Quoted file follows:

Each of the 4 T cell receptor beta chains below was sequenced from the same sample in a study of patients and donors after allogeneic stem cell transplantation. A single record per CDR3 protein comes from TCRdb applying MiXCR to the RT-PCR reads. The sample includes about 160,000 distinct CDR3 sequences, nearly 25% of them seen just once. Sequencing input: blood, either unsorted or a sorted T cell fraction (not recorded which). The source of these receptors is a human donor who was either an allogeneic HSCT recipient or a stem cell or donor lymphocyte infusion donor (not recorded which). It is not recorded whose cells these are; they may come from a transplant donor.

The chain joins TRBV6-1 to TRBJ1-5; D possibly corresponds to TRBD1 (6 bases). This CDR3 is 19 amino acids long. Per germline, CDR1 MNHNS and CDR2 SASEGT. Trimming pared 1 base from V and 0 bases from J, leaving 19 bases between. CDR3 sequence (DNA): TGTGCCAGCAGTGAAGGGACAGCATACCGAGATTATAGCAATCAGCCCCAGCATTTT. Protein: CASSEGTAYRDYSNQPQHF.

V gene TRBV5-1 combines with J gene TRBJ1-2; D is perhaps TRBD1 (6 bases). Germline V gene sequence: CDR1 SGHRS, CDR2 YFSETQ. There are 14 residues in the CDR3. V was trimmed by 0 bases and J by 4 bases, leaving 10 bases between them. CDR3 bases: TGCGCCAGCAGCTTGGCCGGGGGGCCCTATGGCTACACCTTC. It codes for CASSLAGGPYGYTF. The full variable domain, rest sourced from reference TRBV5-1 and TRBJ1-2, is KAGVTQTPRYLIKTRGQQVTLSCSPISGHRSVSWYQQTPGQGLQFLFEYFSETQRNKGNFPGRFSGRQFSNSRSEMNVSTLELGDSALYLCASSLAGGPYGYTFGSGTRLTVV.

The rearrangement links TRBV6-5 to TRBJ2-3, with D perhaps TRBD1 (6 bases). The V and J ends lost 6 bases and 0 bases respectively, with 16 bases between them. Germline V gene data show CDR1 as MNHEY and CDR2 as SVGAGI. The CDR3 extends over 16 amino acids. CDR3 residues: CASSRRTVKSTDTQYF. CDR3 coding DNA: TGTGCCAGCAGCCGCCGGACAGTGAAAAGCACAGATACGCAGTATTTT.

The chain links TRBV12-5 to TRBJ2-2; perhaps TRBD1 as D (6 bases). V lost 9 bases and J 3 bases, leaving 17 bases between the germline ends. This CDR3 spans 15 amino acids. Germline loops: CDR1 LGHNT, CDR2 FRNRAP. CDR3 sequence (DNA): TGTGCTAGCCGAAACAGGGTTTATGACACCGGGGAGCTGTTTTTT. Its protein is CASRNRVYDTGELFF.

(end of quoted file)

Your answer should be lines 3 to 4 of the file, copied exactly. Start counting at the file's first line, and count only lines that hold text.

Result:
V gene TRBV5-1 combines with J gene TRBJ1-2; D is perhaps TRBD1 (6 bases). Germline V gene sequence: CDR1 SGHRS, CDR2 YFSETQ. There are 14 residues in the CDR3. V was trimmed by 0 bases and J by 4 bases, leaving 10 bases between them. CDR3 bases: TGCGCCAGCAGCTTGGCCGGGGGGCCCTATGGCTACACCTTC. It codes for CASSLAGGPYGYTF. The full variable domain, rest sourced from reference TRBV5-1 and TRBJ1-2, is KAGVTQTPRYLIKTRGQQVTLSCSPISGHRSVSWYQQTPGQGLQFLFEYFSETQRNKGNFPGRFSGRQFSNSRSEMNVSTLELGDSALYLCASSLAGGPYGYTFGSGTRLTVV.

The rearrangement links TRBV6-5 to TRBJ2-3, with D perhaps TRBD1 (6 bases). The V and J ends lost 6 bases and 0 bases respectively, with 16 bases between them. Germline V gene data show CDR1 as MNHEY and CDR2 as SVGAGI. The CDR3 extends over 16 amino acids. CDR3 residues: CASSRRTVKSTDTQYF. CDR3 coding DNA: TGTGCCAGCAGCCGCCGGACAGTGAAAAGCACAGATACGCAGTATTTT.